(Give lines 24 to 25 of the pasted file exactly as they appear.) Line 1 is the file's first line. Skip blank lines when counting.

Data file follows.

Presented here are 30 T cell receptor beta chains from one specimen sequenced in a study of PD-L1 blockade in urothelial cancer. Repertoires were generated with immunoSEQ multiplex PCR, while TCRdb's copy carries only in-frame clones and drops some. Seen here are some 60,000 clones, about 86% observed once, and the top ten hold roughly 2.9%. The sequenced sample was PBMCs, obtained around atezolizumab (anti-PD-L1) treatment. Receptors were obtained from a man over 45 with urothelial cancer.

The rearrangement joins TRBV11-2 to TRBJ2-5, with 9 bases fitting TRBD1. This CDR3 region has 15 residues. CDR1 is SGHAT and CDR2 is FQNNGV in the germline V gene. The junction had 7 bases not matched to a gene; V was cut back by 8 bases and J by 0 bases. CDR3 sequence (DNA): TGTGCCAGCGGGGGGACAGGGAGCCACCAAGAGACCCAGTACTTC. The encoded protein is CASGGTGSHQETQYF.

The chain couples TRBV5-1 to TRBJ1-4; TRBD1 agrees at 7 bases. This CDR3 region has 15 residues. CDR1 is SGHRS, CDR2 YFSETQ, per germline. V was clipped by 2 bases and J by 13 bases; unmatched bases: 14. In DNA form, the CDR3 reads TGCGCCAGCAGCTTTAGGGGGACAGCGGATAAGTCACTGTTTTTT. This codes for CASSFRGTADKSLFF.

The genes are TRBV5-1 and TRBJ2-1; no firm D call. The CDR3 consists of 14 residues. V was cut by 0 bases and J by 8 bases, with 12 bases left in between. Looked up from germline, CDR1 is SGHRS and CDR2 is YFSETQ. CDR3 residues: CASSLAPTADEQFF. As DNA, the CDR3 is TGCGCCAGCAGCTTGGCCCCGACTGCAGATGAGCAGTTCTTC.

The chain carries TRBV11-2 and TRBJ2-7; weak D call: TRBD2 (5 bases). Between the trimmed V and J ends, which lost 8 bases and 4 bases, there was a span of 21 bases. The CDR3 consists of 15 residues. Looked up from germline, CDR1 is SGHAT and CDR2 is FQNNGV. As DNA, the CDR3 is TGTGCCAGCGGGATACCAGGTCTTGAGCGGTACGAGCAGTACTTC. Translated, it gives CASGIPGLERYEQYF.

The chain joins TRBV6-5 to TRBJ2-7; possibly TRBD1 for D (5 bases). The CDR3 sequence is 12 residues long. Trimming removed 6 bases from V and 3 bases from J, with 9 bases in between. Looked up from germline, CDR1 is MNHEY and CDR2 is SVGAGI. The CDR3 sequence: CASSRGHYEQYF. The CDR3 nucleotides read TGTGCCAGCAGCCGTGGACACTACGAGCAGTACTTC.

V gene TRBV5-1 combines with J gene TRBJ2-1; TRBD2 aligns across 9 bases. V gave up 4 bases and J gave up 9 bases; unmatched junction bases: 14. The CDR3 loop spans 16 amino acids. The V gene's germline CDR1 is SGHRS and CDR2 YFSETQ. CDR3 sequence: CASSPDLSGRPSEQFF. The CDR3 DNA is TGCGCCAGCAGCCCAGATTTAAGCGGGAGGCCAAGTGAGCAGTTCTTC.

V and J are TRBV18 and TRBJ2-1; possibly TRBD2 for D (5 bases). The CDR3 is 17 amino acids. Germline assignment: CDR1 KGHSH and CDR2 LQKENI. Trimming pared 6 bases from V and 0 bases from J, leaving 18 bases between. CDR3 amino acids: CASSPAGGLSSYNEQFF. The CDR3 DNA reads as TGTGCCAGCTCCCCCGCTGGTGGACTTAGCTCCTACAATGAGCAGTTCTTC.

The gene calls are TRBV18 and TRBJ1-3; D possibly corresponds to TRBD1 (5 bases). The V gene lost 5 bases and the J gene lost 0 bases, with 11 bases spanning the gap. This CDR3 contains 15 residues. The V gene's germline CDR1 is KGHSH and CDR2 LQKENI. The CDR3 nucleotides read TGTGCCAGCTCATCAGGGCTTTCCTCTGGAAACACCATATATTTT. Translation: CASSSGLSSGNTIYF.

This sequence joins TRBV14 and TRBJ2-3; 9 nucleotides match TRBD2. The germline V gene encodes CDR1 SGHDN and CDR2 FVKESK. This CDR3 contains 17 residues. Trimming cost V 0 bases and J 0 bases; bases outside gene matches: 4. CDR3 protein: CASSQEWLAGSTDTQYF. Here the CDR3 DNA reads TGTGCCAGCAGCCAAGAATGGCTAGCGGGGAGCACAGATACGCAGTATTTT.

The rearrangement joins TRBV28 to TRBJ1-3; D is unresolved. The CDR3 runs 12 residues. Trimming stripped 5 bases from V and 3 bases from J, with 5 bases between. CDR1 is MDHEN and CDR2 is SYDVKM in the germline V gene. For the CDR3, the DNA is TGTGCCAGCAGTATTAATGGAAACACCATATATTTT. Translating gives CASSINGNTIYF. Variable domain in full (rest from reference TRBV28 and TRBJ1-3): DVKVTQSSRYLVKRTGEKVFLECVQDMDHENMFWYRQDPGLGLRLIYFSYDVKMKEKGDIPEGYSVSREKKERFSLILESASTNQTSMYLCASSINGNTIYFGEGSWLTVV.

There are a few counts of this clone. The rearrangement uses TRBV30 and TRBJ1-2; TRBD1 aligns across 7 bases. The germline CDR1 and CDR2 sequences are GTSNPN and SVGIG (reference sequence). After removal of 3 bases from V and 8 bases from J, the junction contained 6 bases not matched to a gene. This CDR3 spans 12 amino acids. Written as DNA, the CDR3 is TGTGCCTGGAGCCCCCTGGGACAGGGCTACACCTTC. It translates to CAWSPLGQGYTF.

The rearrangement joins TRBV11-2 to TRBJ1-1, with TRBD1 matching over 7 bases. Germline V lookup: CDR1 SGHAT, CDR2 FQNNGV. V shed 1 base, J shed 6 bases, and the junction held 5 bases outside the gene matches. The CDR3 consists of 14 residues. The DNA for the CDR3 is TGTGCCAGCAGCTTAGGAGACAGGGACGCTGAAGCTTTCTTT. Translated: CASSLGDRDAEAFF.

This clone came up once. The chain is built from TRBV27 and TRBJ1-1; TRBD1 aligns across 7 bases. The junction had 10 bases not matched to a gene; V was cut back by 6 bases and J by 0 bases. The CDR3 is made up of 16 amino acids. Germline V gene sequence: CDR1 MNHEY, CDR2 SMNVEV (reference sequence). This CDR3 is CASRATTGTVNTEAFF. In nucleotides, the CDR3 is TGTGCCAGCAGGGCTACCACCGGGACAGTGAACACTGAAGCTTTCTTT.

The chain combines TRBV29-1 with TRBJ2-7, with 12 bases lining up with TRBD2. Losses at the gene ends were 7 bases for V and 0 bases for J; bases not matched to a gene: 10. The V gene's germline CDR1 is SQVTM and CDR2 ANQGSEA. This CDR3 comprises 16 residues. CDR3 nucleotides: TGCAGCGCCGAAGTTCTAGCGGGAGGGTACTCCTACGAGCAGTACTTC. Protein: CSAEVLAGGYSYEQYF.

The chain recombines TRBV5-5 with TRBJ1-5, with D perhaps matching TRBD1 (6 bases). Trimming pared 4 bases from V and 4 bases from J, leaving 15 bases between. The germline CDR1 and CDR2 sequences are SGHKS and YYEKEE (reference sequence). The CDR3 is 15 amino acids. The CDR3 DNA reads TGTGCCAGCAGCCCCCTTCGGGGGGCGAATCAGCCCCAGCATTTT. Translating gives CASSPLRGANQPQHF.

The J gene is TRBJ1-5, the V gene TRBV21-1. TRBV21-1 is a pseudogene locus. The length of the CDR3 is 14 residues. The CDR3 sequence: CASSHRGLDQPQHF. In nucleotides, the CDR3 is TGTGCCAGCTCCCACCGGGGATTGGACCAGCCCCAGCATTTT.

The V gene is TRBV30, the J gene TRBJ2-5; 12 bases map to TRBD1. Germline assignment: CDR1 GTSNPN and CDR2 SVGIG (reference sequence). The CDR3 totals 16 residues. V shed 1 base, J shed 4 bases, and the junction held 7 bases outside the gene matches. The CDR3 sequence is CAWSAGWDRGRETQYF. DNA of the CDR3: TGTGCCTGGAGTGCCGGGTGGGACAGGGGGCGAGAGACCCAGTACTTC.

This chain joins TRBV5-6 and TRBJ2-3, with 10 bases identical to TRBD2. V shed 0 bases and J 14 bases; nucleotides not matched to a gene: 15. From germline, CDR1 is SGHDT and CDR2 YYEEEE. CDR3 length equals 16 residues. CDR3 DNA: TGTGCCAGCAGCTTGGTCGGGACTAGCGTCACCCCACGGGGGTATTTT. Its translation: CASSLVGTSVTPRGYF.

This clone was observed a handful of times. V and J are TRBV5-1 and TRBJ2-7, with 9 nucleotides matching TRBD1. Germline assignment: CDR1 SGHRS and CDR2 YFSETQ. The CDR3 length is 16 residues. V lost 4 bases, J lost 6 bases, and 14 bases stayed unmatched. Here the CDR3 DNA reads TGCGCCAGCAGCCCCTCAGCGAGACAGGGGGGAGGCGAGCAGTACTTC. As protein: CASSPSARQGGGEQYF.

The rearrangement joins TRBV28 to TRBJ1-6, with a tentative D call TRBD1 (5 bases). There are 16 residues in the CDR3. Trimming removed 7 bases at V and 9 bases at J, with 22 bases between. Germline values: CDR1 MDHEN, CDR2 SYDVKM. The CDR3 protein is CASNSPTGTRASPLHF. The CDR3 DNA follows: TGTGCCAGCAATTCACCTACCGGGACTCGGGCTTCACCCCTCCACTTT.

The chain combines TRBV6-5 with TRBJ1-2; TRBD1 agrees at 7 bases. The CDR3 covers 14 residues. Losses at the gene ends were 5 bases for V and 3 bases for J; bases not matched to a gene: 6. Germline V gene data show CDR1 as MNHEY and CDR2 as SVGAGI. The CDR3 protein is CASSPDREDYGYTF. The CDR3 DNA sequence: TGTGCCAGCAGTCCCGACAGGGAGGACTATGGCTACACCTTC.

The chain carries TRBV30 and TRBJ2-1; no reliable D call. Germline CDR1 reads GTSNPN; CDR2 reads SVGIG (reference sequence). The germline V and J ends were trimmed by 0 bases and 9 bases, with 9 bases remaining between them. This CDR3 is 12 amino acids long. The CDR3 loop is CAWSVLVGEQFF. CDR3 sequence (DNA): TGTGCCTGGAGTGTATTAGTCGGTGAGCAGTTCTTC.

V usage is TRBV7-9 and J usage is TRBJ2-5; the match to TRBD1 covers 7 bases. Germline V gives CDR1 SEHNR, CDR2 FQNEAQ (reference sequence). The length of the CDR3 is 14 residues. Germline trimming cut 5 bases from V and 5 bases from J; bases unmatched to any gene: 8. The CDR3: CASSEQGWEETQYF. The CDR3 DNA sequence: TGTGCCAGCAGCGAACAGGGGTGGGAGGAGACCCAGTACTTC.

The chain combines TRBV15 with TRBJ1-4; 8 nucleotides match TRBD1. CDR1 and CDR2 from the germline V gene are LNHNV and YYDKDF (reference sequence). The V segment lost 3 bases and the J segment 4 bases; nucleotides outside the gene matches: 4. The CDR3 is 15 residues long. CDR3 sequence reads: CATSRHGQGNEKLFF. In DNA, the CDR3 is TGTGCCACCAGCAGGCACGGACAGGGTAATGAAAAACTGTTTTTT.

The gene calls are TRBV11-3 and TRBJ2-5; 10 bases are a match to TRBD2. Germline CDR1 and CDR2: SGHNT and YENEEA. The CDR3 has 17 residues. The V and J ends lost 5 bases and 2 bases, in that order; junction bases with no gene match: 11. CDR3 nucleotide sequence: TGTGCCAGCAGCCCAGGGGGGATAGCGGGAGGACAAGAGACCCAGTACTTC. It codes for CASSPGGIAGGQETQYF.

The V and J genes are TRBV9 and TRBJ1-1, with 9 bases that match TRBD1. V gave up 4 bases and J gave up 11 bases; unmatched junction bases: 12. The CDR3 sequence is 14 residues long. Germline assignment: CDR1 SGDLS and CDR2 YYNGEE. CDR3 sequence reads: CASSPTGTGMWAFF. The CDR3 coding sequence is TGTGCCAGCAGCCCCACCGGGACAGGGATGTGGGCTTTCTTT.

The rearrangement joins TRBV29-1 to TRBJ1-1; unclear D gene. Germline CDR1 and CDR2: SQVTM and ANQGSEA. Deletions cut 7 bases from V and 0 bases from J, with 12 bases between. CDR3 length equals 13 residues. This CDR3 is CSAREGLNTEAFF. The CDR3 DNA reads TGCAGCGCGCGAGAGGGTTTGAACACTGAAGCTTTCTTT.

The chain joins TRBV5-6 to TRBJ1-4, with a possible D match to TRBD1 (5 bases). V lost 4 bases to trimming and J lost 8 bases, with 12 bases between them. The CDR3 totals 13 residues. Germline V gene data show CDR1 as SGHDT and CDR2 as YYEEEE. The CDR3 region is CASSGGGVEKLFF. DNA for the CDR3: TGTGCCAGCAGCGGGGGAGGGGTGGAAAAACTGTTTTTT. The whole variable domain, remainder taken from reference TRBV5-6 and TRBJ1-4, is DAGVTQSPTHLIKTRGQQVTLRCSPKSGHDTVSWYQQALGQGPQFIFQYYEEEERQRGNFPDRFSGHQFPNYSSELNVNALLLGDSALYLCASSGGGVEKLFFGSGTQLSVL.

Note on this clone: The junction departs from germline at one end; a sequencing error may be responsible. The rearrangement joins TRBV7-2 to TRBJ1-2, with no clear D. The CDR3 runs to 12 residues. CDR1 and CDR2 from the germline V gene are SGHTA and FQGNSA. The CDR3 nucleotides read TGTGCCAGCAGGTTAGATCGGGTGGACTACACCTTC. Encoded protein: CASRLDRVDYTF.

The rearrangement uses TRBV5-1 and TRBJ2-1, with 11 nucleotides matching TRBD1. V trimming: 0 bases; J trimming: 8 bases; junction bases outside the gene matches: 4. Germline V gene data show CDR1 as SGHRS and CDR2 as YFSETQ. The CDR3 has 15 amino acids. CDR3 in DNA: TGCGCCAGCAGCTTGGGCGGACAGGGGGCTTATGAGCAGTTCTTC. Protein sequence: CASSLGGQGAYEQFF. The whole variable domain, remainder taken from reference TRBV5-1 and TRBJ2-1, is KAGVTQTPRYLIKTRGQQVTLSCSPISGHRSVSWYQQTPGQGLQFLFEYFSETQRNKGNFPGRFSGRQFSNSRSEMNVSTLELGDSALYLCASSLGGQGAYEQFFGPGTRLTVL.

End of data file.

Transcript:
V usage is TRBV7-9 and J usage is TRBJ2-5; the match to TRBD1 covers 7 bases. Germline V gives CDR1 SEHNR, CDR2 FQNEAQ (reference sequence). The length of the CDR3 is 14 residues. Germline trimming cut 5 bases from V and 5 bases from J; bases unmatched to any gene: 8. The CDR3: CASSEQGWEETQYF. The CDR3 DNA sequence: TGTGCCAGCAGCGAACAGGGGTGGGAGGAGACCCAGTACTTC.

The chain combines TRBV15 with TRBJ1-4; 8 nucleotides match TRBD1. CDR1 and CDR2 from the germline V gene are LNHNV and YYDKDF (reference sequence). The V segment lost 3 bases and the J segment 4 bases; nucleotides outside the gene matches: 4. The CDR3 is 15 residues long. CDR3 sequence reads: CATSRHGQGNEKLFF. In DNA, the CDR3 is TGTGCCACCAGCAGGCACGGACAGGGTAATGAAAAACTGTTTTTT.